15. 15. Assess Service Performance Gap In-House Service Excellence Training McKinley Solutions © 2008
  16. 16. How to develop effective in-house service excellence training Identify service Assess Identify reasons Select and Implement needs and Service for performance develop Monitor expectations performance gap and options interventions Maintain gap for interventions McKinley Solutions © 2008
  17. 17. Step 2 Assess service performance gap McKinley Solutions © 2008
  18. 18. What is the Current Performance? • Memberships figures • Business unit (dining room, coffee shop, field bar) sales figures • Records of complaints • Membership satisfaction surveys McKinley Solutions © 2008
  19. 19. What is the Current Performance? Supplementary quantitative information based on direct observation, surveys and questionnaires, interviews, focus groups, etc. McKinley Solutions © 2008
  20. 20. What is the Current Performance? The type of information collected on current performance is determined by expectations of service excellence for comparative purposes McKinley Solutions © 2008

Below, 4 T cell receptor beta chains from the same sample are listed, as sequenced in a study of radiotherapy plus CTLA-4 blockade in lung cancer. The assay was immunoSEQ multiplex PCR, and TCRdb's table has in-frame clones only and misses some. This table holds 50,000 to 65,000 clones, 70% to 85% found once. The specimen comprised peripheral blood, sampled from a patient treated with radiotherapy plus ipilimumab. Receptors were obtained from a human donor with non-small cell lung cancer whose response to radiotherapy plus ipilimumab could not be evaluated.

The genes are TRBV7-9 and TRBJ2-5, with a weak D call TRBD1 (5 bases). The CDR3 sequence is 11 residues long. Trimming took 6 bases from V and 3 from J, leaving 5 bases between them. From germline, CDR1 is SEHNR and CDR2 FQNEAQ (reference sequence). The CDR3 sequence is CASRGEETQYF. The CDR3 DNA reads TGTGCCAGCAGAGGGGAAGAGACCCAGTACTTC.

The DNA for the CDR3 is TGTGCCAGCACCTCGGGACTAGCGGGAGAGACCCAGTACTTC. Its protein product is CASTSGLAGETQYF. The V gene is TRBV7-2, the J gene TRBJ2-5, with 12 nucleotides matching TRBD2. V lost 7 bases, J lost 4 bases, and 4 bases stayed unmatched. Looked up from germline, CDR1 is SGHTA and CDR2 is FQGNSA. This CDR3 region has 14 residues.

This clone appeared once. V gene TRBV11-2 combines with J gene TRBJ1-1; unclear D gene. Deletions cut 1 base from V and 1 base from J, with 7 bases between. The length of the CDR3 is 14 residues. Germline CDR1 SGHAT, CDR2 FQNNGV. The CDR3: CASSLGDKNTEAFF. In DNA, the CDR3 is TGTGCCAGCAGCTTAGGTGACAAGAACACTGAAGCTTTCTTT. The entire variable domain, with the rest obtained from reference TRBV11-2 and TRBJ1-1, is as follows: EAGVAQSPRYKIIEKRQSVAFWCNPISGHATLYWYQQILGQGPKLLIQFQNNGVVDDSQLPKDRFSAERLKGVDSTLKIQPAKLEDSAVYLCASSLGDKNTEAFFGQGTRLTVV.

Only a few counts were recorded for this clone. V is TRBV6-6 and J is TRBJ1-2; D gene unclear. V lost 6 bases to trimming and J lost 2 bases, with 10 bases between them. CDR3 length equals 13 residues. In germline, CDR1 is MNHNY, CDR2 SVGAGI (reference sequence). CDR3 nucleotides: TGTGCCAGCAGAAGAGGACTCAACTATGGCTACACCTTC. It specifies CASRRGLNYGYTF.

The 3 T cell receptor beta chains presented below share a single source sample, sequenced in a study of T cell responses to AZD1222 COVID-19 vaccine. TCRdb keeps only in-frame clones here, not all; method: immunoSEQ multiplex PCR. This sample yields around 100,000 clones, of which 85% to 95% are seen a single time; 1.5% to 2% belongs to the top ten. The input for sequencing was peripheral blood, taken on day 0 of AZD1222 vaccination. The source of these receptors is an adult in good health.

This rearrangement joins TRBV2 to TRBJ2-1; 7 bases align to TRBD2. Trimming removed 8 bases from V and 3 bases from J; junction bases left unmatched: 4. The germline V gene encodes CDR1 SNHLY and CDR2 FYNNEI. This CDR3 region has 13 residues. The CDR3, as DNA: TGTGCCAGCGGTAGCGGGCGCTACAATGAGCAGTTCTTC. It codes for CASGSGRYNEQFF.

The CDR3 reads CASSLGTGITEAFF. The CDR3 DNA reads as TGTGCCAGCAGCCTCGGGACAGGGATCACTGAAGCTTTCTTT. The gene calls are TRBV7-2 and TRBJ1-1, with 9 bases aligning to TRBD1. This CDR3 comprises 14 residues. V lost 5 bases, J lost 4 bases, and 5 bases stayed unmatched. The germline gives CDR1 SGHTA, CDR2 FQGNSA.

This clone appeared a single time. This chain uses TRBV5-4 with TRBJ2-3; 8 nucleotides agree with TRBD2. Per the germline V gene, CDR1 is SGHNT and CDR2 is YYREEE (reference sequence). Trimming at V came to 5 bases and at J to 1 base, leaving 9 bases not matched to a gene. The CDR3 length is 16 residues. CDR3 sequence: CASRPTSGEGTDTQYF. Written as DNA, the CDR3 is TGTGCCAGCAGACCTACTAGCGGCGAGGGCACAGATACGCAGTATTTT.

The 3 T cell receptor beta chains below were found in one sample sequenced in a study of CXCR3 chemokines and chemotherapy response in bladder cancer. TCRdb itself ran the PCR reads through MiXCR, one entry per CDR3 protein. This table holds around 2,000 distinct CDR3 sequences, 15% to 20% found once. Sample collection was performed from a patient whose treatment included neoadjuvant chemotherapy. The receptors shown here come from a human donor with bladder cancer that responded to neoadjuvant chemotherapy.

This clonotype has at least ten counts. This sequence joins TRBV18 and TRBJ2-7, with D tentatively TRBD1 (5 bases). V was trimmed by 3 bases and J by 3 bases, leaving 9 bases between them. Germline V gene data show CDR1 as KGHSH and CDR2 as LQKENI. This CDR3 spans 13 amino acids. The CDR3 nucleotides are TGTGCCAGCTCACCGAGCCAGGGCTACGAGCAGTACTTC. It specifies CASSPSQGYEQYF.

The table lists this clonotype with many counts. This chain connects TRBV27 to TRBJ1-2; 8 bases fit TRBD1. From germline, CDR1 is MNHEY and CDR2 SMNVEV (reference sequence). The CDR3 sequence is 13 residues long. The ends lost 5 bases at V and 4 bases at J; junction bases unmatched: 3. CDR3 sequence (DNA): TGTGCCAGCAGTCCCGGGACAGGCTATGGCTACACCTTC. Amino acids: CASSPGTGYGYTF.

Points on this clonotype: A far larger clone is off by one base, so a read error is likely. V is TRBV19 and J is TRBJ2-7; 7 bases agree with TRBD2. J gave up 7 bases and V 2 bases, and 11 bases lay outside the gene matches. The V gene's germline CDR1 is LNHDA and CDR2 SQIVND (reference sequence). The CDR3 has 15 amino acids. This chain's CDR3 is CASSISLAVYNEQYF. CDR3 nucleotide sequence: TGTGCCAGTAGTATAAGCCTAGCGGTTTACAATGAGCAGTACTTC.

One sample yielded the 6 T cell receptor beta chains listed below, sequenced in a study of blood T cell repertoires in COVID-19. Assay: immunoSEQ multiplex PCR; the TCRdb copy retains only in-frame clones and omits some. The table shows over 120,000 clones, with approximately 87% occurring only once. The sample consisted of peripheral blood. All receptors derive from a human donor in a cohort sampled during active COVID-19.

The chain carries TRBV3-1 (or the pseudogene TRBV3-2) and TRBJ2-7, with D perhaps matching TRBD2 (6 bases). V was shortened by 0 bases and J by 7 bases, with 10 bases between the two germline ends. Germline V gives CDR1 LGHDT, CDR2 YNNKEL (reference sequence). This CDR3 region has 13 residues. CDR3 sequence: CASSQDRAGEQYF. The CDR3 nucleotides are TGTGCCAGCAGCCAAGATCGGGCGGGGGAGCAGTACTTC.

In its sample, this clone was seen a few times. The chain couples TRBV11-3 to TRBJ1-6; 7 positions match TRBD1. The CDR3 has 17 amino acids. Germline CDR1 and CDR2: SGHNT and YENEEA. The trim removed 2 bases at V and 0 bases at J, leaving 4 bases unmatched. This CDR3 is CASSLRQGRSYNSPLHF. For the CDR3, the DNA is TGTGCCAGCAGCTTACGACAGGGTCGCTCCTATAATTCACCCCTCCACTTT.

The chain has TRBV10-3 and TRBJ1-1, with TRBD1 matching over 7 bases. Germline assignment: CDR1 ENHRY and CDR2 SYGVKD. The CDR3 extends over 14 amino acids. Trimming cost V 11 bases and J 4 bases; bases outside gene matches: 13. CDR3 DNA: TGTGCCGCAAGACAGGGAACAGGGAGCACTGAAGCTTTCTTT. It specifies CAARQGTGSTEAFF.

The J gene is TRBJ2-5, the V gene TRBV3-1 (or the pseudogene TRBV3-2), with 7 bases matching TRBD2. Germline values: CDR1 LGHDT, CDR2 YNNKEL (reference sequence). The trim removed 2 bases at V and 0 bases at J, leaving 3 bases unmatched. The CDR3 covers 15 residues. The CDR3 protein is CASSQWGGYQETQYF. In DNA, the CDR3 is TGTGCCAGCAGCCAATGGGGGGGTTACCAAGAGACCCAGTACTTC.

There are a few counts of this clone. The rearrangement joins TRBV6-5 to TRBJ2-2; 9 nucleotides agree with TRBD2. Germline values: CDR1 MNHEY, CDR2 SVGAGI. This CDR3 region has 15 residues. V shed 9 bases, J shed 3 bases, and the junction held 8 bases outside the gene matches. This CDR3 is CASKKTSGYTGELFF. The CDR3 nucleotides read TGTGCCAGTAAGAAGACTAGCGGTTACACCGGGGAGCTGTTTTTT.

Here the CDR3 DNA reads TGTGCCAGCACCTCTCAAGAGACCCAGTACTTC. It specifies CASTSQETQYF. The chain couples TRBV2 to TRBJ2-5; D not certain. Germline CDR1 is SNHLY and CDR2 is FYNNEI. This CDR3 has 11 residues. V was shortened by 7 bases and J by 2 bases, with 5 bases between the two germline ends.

21. 21. What is the Current Performance? Your objective is to compare the expected (desired) behaviors and accomplishments with current performance. McKinley Solutions © 2008
  22. 22. What is the Performance Gap? In other words “What is the difference between the service standards the club would like to offer and what is currently being offered?” McKinley Solutions © 2008
  23. 23. Three dimensions of a Performance 1. Magnitude 2. Value Gap 3. Urgency McKinley Solutions © 2008
  24. 24. Performance Gap Magnitude How big and all encompassing the gap is Is it prevalent throughout the organization or simply local? McKinley Solutions © 2008